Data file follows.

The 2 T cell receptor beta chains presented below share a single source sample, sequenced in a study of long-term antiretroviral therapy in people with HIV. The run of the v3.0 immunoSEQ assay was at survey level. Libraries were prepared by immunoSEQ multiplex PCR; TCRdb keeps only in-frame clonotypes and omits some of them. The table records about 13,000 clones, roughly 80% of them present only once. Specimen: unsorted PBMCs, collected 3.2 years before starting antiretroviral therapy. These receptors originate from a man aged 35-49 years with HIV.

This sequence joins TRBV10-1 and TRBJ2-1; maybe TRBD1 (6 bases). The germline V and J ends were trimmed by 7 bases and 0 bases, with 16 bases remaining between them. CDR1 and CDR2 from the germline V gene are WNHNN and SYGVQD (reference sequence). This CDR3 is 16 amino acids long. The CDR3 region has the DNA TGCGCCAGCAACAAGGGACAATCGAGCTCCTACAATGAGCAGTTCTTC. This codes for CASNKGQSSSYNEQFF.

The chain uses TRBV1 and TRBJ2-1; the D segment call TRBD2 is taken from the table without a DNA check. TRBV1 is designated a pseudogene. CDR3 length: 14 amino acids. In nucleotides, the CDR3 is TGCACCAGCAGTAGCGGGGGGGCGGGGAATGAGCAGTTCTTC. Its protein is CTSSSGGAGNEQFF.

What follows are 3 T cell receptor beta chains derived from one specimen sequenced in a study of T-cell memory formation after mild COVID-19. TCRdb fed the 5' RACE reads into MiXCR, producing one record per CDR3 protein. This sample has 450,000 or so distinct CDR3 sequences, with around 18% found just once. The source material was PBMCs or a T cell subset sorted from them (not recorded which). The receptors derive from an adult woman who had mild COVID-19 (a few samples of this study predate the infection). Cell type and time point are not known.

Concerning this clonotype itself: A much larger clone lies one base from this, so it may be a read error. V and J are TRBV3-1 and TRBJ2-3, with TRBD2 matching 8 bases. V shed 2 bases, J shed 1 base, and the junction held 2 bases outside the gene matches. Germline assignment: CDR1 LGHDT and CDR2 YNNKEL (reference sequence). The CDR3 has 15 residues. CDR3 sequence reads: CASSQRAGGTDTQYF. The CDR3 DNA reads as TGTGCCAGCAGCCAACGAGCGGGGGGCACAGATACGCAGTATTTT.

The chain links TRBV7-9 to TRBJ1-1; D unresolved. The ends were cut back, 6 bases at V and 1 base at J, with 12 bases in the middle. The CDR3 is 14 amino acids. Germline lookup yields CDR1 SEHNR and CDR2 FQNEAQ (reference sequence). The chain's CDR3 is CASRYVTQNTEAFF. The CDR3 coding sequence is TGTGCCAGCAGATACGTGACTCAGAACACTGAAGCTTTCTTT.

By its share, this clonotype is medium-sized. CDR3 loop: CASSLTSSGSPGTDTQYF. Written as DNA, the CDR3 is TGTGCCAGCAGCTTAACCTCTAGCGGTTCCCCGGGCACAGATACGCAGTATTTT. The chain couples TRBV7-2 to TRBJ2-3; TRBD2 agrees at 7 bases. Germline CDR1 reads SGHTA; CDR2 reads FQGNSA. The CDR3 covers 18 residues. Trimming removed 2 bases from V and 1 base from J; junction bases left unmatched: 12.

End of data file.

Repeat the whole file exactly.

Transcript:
The 2 T cell receptor beta chains presented below share a single source sample, sequenced in a study of long-term antiretroviral therapy in people with HIV. The run of the v3.0 immunoSEQ assay was at survey level. Libraries were prepared by immunoSEQ multiplex PCR; TCRdb keeps only in-frame clonotypes and omits some of them. The table records about 13,000 clones, roughly 80% of them present only once. Specimen: unsorted PBMCs, collected 3.2 years before starting antiretroviral therapy. These receptors originate from a man aged 35-49 years with HIV.

This sequence joins TRBV10-1 and TRBJ2-1; maybe TRBD1 (6 bases). The germline V and J ends were trimmed by 7 bases and 0 bases, with 16 bases remaining between them. CDR1 and CDR2 from the germline V gene are WNHNN and SYGVQD (reference sequence). This CDR3 is 16 amino acids long. The CDR3 region has the DNA TGCGCCAGCAACAAGGGACAATCGAGCTCCTACAATGAGCAGTTCTTC. This codes for CASNKGQSSSYNEQFF.

The chain uses TRBV1 and TRBJ2-1; the D segment call TRBD2 is taken from the table without a DNA check. TRBV1 is designated a pseudogene. CDR3 length: 14 amino acids. In nucleotides, the CDR3 is TGCACCAGCAGTAGCGGGGGGGCGGGGAATGAGCAGTTCTTC. Its protein is CTSSSGGAGNEQFF.

What follows are 3 T cell receptor beta chains derived from one specimen sequenced in a study of T-cell memory formation after mild COVID-19. TCRdb fed the 5' RACE reads into MiXCR, producing one record per CDR3 protein. This sample has 450,000 or so distinct CDR3 sequences, with around 18% found just once. The source material was PBMCs or a T cell subset sorted from them (not recorded which). The receptors derive from an adult woman who had mild COVID-19 (a few samples of this study predate the infection). Cell type and time point are not known.

Concerning this clonotype itself: A much larger clone lies one base from this, so it may be a read error. V and J are TRBV3-1 and TRBJ2-3, with TRBD2 matching 8 bases. V shed 2 bases, J shed 1 base, and the junction held 2 bases outside the gene matches. Germline assignment: CDR1 LGHDT and CDR2 YNNKEL (reference sequence). The CDR3 has 15 residues. CDR3 sequence reads: CASSQRAGGTDTQYF. The CDR3 DNA reads as TGTGCCAGCAGCCAACGAGCGGGGGGCACAGATACGCAGTATTTT.

The chain links TRBV7-9 to TRBJ1-1; D unresolved. The ends were cut back, 6 bases at V and 1 base at J, with 12 bases in the middle. The CDR3 is 14 amino acids. Germline lookup yields CDR1 SEHNR and CDR2 FQNEAQ (reference sequence). The chain's CDR3 is CASRYVTQNTEAFF. The CDR3 coding sequence is TGTGCCAGCAGATACGTGACTCAGAACACTGAAGCTTTCTTT.

By its share, this clonotype is medium-sized. CDR3 loop: CASSLTSSGSPGTDTQYF. Written as DNA, the CDR3 is TGTGCCAGCAGCTTAACCTCTAGCGGTTCCCCGGGCACAGATACGCAGTATTTT. The chain couples TRBV7-2 to TRBJ2-3; TRBD2 agrees at 7 bases. Germline CDR1 reads SGHTA; CDR2 reads FQGNSA. The CDR3 covers 18 residues. Trimming removed 2 bases from V and 1 base from J; junction bases left unmatched: 12.